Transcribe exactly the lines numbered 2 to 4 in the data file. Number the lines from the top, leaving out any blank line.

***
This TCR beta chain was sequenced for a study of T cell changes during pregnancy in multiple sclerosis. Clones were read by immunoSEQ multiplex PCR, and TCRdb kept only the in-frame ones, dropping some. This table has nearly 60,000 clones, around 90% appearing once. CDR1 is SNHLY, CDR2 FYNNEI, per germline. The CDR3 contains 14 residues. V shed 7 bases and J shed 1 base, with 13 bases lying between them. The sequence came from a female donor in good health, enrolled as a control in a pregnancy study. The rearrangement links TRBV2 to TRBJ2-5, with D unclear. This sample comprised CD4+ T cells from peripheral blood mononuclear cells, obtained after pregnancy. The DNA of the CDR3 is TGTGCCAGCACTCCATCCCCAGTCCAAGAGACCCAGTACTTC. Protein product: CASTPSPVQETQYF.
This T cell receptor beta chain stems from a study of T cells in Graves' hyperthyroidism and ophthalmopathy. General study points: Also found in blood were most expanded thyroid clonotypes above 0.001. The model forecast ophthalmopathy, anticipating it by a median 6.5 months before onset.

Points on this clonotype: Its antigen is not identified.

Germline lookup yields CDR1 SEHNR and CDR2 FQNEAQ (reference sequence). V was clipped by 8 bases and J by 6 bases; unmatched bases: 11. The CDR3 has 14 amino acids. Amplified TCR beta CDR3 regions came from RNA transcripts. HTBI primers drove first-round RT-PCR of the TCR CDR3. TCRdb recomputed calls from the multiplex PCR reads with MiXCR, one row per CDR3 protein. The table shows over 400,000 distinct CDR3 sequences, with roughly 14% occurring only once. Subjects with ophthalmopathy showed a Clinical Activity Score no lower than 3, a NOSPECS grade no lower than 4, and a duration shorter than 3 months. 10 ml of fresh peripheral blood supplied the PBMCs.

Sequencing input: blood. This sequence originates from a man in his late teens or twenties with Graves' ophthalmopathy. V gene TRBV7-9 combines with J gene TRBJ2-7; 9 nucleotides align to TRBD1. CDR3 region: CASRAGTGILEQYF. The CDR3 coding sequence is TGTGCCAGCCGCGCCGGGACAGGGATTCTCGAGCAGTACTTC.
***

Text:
This T cell receptor beta chain stems from a study of T cells in Graves' hyperthyroidism and ophthalmopathy. General study points: Also found in blood were most expanded thyroid clonotypes above 0.001. The model forecast ophthalmopathy, anticipating it by a median 6.5 months before onset.

Points on this clonotype: Its antigen is not identified.

Germline lookup yields CDR1 SEHNR and CDR2 FQNEAQ (reference sequence). V was clipped by 8 bases and J by 6 bases; unmatched bases: 11. The CDR3 has 14 amino acids. Amplified TCR beta CDR3 regions came from RNA transcripts. HTBI primers drove first-round RT-PCR of the TCR CDR3. TCRdb recomputed calls from the multiplex PCR reads with MiXCR, one row per CDR3 protein. The table shows over 400,000 distinct CDR3 sequences, with roughly 14% occurring only once. Subjects with ophthalmopathy showed a Clinical Activity Score no lower than 3, a NOSPECS grade no lower than 4, and a duration shorter than 3 months. 10 ml of fresh peripheral blood supplied the PBMCs.